GT Reading Test 36: Section # 1
You should spend about 20 minutes on Questions 1-14, which are based on Reading Passage below.
Write answers to questions in boxes 1-14 on your answer sheet.
Read the text below and answer Questions 1-5.
Maps showing walks starting from Bingham Town Hall
A. The walk described in this leaflet takes you to one of the many places in the district where bricks were made for hundreds of years, until it was closed in the late 19th century. This brickworks is now the largest and best-known nature reserve in the area. Please note that the ground is very uneven, and under-sixes should not be taken on this walk.
B. This walk will take you to the top of Burley Hill, along a nice easy path that people of all ages will be able to manage. From the summit you can see for a great distance to the north and west, across a landscape that includes half a dozen lakes and the entrance to Butter Caves. Bear in mind, though, that mist often comes in from the sea and covers the hilltop.
C. This route leads you through the village of Cottesloe, which was created in the 1930s and is famous for its strange-looking houses and ceramics factory, which is still the largest employer in the area. An artificial lake was originally created beside the village, and has since been filled in and turned into an adventure playground. After you leave Cottesloe, you have a choice of routes to return to the starting point, so either continue via Thurley Park, or if it’s raining, take the shorter direct route.
D. This walk is ideal in fine weather, as it takes you to the shore of a lake, at a spot convenient for swimming. Children will want to enjoy themselves in the adventure playground nearby. From there you continue to Starling Cottage, which draws people from around the world to visit the home, from 1920 to 1927, of the poet Barbara Cottam.
E. If you want an easy, undemanding walk over flat ground, this walk will suit you perfectly. It passes the entrance to the famous Butter Caves visitor attraction, so you can combine a visit there with the walk, or just take shelter if it starts raining! On the final stage of the walk you pass through Wimpole, the village where Richard Merton, the architect of a number of local buildings, lived for much of his life.
The text has five paragraphs, A-E.
Which paragraph mentions the following?
Write the correct letter, A-E, in boxes 1-5 on your answer sheet.
NB You may use any letter more than once.
1. the chance to go into caves
2. the chance to spend time beside a lake
3. some unusual architecture
4. unsuitability for young children
5. the length of the walk depending on the weather
Read the text below and answer Questions 6-14.
The Maplehampton scarecrow competition – a great success!
There was once a time when farmers all over the country put scarecrows in fields of growing crops. A traditional scarecrow was a model – usually life-size – of a man or woman dressed in old clothes, and their purpose was to frighten the birds away; though how successful they were is a matter of opinion!
Maplehampton’s scarecrow competition took place on September 12th. Local farmers supplied everything needed to make a scarecrow – like pieces of wood to form a frame, and straw to stuff the scarecrow. The scarecrows were dressed in old clothes which the competitors brought with them.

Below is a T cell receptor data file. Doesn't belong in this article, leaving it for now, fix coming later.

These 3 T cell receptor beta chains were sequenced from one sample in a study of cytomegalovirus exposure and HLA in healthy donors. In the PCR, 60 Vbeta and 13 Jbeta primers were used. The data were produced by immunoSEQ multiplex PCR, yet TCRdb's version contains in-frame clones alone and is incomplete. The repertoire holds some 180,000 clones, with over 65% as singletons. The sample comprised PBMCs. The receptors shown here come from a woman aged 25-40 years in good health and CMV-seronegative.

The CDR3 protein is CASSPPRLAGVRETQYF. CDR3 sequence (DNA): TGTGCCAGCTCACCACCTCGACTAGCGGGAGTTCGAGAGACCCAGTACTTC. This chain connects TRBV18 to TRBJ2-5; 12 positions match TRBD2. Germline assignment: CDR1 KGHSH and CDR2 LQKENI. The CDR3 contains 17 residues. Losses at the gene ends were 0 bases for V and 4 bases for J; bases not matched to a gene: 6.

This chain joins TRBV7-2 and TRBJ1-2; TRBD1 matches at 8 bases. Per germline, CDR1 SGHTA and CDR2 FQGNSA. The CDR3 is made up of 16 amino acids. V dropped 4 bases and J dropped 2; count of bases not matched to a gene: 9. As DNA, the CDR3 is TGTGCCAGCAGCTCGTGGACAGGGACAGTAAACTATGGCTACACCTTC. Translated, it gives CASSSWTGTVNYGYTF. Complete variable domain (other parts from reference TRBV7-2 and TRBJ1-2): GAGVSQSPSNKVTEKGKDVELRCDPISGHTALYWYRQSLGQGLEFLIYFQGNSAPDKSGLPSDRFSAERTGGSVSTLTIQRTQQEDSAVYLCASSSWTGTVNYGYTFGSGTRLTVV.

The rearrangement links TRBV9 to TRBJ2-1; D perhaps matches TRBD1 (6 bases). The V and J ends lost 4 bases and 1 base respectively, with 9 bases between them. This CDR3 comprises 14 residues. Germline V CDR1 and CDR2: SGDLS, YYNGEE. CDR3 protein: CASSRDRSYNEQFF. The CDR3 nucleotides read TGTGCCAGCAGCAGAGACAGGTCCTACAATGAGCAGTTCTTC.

The festival was held in the village hall, instead of outdoors as planned, due to the unusually high temperature. There were two classes, one for adults and one for children, all of them working in small teams. Over 20 teams took part, each creating one scarecrow. They were encouraged by an audience of around 50, and had ideas and guidance from local artist Tracey Sanzo.
The scarecrows were judged by a team of people from the village. The winning children’s team made a scarecrow that looked like a giant bird – which would surely keep every real bird away! The winning adult team’s scarecrow was dressed as an alien from another planet, and its face was painted to make it look very frightening – at least to human beings!
After the judging, many of the participants and the spectators had a picnic which they had brought. Some of the scarecrows then went home to their creators’ gardens. Alice Cameron, a local farmer, liked one of the scarecrows so much, she bought it to stand on her balcony: she said she didn’t need it to scare birds away from her crops, as only bird-scarers that made a noise were effective. She just wanted to be able to see it!
The event raised over £300 for village funds.
Do the following statements agree with the information given in the text?
In boxes 6-14 on your answer sheet, write
TRUE if the statement agrees with the information
FALSE if the statement contradicts the information
NOT GIVEN if there is no information on this
6. Traditionally, most scarecrows were the same size as a human being.
7. The competition in September was the first one in Maplehampton.
8. The farmers who provided materials could take part in the competition.
9. Old clothes were supplied to the people who made the scarecrows.
10. The venue for the competition was changed because of the weather.
11. Competitors could get advice on making their scarecrows.
12. In the judges’ opinion, the scarecrow dressed as an alien was better than the giant bird.
13. The competition organisers supplied a picnic for the competitors and spectators.
14. Alice Cameron bought a scarecrow to frighten birds away from her crops.
Maps showing walks from Bingham & Maplehampton scarecrow competition: Reading Answers